Before Farm to Table was around, Augusta was Field to Fork.
If you were to search “Farm to Table” on the internet the first hit would be a definition by Wikipedia: “A social movement which promotes using local food at restaurants and school cafeterias, preferably through direct acquisition from the producer (which might be a winery, brewery, ranch, fishery, or any other type of producer which is not strictly a ‘farm’).” It has more to say on the subject, look it up.
I didn’t realize “Farm to Table” was a real movement until around 2007 while working in the catering department at The Peabody in Memphis. I should have though. I was already referencing my experiences in New Orleans and Louis the XVI’s practice of buying from local shrimpers and Emeril’s Chef’s competitive rush to the fish and farmers markets each morning. “To boil it down: the farm to table movement broadly refers to food made from locally-sourced ingredients, often natural or organic.” [Restaurant Insider June 22, 2018] I thought I was on the cutting home culinary edge when I drug my then significant to The Memphis Farmers Market to get a local cut of beef in 2007. (At this time, the farm has not responded to my request to present their name.)
Now, depending on what you read/believe, this movement started in around 2005 with a renewed interest by foodies in fresh organic foods. The movement was further fueled by a chic trend of the home chef cooking on a professional level with sustainable ingredients bucking the big industry effort to destroy our environment (sustainable foods, proximity, no steroids, humane treatment of animals, self-reliance). We watched shows like “Hell’s Kitchen” and then the launch of The Food Network, then “The Cooking Channel”. But let’s face it – here in Woodruff County, this is nothing new. Earlier today, I told Bonny, “They may call it Farm to Table, but here in Woodruff, we’ve lived ‘Farm to Fork for years!’” Bonny thought that was pretty clever, and I have to admit I did, too! Then I found a copy of an article that talked about the movement, so maybe I was clever, or maybe I read that article and my subconscious mind reached for it, or maybe we were all clever! (Got an ego going here, ok?) But my point is, even before Julia Child brought the concept of fresh gourmet cooking to America in 1961, though her style was French, (something to be discussed later) we’ve been cooking what I’m now going to call “Field to Fork” since Augusta was Chickasaw Crossing.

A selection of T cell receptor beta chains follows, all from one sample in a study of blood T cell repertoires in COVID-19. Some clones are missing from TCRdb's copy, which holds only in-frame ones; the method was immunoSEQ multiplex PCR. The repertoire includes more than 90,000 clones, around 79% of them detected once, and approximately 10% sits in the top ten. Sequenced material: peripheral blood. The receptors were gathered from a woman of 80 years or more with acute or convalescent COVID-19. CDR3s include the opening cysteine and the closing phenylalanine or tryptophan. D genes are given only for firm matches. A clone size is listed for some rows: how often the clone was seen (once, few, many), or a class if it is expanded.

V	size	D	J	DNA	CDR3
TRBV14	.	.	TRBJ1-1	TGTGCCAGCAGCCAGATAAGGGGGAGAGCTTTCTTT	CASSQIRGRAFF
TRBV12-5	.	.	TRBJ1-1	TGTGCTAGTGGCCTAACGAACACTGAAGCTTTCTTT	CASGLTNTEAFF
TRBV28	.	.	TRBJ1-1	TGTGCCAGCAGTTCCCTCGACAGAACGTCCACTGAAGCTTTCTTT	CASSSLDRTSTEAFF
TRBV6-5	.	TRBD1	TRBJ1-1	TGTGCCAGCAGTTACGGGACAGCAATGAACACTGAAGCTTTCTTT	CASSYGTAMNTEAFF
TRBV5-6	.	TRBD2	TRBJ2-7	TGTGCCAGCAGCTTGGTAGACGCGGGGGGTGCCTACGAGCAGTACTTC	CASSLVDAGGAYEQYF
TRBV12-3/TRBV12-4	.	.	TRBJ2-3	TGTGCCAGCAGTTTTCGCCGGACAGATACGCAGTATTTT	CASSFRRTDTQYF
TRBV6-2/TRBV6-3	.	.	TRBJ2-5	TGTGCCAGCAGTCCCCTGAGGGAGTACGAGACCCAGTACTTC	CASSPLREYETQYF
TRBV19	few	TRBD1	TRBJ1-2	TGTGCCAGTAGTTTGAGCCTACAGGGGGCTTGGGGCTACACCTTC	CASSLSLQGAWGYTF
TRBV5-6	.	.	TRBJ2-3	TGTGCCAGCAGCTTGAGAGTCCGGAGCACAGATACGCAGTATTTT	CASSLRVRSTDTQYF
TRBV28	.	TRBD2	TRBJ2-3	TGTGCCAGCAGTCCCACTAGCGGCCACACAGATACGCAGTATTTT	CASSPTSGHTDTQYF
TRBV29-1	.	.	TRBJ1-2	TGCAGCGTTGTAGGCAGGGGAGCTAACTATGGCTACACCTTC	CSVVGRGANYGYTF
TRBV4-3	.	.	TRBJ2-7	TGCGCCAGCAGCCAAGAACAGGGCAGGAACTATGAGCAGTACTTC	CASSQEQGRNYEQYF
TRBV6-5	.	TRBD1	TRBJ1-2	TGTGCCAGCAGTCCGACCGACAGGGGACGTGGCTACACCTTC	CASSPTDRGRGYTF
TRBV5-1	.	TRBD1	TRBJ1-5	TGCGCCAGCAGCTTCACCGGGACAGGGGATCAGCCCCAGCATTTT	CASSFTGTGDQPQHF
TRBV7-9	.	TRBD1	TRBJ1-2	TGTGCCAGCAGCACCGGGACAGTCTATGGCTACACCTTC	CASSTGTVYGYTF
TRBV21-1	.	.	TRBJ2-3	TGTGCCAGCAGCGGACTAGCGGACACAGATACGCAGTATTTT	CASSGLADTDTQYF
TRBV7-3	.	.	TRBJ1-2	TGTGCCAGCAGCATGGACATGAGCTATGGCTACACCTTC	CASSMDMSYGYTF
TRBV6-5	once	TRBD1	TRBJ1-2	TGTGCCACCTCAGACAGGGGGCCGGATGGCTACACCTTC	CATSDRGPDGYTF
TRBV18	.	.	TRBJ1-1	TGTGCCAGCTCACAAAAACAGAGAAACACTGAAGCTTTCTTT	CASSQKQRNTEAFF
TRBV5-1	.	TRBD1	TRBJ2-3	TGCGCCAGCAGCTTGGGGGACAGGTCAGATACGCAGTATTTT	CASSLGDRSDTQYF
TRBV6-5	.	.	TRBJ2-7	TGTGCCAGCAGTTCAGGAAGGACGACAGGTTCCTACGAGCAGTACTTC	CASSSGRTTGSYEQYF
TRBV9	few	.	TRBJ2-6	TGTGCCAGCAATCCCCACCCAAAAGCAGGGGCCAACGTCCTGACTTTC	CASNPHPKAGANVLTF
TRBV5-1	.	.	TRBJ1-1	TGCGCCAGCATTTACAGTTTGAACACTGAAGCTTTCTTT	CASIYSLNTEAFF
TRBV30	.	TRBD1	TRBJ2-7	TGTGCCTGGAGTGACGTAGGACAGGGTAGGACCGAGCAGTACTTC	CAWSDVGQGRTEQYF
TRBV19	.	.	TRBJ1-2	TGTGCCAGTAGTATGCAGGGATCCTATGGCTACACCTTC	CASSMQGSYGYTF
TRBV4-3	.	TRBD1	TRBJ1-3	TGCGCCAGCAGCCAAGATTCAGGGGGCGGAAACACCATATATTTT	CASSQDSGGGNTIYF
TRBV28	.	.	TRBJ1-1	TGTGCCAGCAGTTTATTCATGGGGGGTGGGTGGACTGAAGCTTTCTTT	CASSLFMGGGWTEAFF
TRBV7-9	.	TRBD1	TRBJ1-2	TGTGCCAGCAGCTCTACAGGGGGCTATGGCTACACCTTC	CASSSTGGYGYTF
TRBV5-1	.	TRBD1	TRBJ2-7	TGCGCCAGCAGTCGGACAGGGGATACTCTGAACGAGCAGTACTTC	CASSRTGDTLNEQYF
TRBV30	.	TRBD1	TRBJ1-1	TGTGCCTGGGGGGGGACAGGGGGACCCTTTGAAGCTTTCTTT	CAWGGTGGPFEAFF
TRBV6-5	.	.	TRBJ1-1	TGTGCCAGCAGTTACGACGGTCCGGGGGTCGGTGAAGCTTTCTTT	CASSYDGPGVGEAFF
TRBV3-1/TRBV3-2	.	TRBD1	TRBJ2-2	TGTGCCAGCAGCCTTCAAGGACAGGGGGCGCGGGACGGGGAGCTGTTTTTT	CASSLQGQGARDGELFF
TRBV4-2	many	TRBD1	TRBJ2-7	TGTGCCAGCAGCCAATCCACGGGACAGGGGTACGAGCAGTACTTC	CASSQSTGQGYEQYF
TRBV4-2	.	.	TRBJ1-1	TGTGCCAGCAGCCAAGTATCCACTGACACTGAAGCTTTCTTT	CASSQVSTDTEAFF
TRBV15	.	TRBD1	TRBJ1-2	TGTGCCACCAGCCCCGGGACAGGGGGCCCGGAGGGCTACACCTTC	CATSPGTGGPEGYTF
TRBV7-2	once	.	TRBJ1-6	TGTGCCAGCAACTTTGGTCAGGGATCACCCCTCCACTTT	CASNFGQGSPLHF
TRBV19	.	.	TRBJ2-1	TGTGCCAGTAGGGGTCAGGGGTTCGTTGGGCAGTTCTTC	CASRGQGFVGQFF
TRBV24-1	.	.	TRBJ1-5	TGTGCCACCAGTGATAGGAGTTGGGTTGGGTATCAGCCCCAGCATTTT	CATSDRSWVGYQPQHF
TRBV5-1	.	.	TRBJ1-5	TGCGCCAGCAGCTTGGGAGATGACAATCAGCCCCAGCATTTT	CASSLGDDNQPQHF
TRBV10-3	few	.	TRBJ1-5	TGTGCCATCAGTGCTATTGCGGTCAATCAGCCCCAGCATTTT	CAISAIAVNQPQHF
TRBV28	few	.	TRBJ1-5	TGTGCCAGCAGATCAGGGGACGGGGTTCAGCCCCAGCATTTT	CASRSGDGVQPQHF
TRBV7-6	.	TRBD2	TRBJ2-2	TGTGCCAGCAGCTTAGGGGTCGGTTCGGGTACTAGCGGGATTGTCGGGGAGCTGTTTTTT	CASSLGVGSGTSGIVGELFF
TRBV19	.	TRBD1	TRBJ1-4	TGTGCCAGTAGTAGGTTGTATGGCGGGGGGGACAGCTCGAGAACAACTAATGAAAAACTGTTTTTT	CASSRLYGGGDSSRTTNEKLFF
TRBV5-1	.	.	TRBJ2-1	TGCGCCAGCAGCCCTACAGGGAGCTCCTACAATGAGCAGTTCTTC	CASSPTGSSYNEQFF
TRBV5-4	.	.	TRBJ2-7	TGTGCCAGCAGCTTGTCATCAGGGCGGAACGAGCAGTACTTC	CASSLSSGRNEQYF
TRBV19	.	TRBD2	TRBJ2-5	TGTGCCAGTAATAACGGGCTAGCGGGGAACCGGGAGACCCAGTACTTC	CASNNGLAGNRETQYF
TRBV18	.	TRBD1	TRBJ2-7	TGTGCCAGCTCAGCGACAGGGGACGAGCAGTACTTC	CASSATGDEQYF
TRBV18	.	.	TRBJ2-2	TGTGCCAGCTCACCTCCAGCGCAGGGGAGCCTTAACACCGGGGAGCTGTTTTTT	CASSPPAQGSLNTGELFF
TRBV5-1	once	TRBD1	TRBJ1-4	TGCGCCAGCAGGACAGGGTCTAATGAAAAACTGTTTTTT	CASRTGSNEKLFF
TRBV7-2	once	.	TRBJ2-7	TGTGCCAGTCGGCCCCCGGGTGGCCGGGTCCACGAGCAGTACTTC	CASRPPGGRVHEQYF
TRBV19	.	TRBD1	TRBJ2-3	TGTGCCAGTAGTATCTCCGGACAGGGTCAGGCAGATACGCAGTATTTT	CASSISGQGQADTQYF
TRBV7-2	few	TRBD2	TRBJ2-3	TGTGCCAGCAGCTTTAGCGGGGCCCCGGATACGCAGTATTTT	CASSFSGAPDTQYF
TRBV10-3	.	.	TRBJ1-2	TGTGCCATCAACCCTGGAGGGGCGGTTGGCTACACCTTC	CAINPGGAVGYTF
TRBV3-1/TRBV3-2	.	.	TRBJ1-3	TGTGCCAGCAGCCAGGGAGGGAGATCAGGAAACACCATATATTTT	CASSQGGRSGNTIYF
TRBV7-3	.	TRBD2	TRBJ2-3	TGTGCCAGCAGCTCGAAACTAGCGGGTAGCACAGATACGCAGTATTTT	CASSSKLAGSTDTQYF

I cannot remember a meal, in any season here in Augusta, Arkansas, that wasn't most likely entirely provided by the country. Rather, items were from “field, farm, or stream”. Almost every yard in this town has a home garden. Almost every field has a crop, or hunter, or both. We ride the river and we also are fed by it. Our earth feeds us here, and that is the point. Even before “Farm to Table” was a “Thing” – “Field to Fork” has been a way of life here. (And I hope it always will be.)
So, (sniffles), this section of “Forgotten Augusta” is about our Fields and our Kitchens. I invite you to share. This is how we get those fabulous family cookbooks. It is how Thanksgiving smells the same or “right” each year. It is how we make our memories. Smell. Sounds. Taste. And of course, who we see there. Love you all.
--- Michelle Lane